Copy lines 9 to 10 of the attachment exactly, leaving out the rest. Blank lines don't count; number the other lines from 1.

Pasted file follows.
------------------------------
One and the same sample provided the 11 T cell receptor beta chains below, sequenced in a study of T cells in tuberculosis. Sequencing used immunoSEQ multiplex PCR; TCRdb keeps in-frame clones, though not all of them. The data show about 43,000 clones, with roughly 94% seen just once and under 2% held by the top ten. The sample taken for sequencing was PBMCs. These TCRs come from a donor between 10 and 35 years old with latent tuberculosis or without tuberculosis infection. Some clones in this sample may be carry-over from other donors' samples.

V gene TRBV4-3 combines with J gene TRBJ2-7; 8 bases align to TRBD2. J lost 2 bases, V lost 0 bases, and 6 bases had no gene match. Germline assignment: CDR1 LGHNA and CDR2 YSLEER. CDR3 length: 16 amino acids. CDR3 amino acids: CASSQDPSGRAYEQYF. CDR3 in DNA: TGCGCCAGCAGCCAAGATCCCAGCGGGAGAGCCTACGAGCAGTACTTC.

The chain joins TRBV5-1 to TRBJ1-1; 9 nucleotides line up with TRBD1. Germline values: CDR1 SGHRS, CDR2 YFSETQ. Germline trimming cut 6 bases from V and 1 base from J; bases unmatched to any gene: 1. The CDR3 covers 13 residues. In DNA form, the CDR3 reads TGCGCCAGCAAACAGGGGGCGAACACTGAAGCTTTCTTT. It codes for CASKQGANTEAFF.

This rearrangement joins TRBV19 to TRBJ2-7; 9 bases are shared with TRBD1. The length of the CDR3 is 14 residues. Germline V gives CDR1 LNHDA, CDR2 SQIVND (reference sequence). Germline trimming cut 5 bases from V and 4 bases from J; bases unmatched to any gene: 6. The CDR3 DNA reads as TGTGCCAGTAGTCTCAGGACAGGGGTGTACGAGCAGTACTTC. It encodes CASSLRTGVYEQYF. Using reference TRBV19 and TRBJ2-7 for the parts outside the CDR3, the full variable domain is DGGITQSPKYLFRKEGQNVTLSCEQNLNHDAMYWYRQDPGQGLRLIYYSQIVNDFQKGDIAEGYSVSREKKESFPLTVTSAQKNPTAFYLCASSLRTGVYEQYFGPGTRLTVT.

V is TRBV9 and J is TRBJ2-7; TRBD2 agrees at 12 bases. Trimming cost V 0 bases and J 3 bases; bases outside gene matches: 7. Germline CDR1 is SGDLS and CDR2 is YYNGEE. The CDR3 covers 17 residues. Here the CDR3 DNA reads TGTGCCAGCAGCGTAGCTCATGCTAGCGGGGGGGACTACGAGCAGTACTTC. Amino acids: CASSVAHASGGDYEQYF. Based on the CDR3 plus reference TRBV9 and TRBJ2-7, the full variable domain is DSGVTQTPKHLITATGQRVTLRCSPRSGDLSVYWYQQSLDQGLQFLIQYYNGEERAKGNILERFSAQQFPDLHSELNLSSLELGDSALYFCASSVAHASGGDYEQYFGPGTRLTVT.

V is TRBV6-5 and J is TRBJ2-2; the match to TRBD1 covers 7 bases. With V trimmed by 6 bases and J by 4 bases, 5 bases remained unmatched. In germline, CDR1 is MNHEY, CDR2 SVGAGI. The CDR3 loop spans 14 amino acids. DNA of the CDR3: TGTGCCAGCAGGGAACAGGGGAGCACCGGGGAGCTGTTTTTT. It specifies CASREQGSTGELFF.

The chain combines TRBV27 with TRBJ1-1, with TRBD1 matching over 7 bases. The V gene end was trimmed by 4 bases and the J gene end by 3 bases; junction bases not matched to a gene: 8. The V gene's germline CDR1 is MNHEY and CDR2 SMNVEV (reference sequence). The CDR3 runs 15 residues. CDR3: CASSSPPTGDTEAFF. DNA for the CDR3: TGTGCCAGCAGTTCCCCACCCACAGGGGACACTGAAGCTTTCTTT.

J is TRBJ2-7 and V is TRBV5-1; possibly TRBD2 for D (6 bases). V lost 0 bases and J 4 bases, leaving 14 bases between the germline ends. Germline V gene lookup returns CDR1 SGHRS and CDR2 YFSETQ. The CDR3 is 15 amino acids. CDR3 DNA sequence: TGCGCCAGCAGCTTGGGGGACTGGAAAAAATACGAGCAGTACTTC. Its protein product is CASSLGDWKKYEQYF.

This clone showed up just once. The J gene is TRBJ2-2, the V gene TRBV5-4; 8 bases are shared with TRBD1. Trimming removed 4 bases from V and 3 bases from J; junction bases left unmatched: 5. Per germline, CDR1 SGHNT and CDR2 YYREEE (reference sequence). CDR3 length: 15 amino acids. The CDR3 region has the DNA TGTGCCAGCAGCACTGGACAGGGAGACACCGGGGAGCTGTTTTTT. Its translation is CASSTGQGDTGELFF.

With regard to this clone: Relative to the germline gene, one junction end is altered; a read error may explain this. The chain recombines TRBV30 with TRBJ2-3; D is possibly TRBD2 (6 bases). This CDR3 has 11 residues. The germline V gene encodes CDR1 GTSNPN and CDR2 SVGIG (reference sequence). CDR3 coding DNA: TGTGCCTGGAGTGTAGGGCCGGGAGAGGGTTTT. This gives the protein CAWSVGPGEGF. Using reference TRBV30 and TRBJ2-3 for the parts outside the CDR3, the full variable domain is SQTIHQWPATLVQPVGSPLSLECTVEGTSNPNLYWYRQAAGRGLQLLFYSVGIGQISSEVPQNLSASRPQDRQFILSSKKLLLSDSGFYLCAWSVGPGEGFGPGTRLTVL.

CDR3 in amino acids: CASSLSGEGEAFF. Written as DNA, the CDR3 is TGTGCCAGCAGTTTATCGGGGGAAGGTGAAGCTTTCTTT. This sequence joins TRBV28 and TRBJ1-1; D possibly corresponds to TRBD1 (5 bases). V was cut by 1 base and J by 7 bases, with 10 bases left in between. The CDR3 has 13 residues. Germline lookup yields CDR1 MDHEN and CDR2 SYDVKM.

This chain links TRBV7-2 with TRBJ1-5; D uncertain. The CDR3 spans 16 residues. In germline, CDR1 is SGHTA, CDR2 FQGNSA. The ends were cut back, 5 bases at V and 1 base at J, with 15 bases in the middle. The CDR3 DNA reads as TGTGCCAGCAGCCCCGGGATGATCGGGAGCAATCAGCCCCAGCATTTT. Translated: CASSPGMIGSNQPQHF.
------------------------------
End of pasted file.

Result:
This clone showed up just once. The J gene is TRBJ2-2, the V gene TRBV5-4; 8 bases are shared with TRBD1. Trimming removed 4 bases from V and 3 bases from J; junction bases left unmatched: 5. Per germline, CDR1 SGHNT and CDR2 YYREEE (reference sequence). CDR3 length: 15 amino acids. The CDR3 region has the DNA TGTGCCAGCAGCACTGGACAGGGAGACACCGGGGAGCTGTTTTTT. Its translation is CASSTGQGDTGELFF.

With regard to this clone: Relative to the germline gene, one junction end is altered; a read error may explain this. The chain recombines TRBV30 with TRBJ2-3; D is possibly TRBD2 (6 bases). This CDR3 has 11 residues. The germline V gene encodes CDR1 GTSNPN and CDR2 SVGIG (reference sequence). CDR3 coding DNA: TGTGCCTGGAGTGTAGGGCCGGGAGAGGGTTTT. This gives the protein CAWSVGPGEGF. Using reference TRBV30 and TRBJ2-3 for the parts outside the CDR3, the full variable domain is SQTIHQWPATLVQPVGSPLSLECTVEGTSNPNLYWYRQAAGRGLQLLFYSVGIGQISSEVPQNLSASRPQDRQFILSSKKLLLSDSGFYLCAWSVGPGEGFGPGTRLTVL.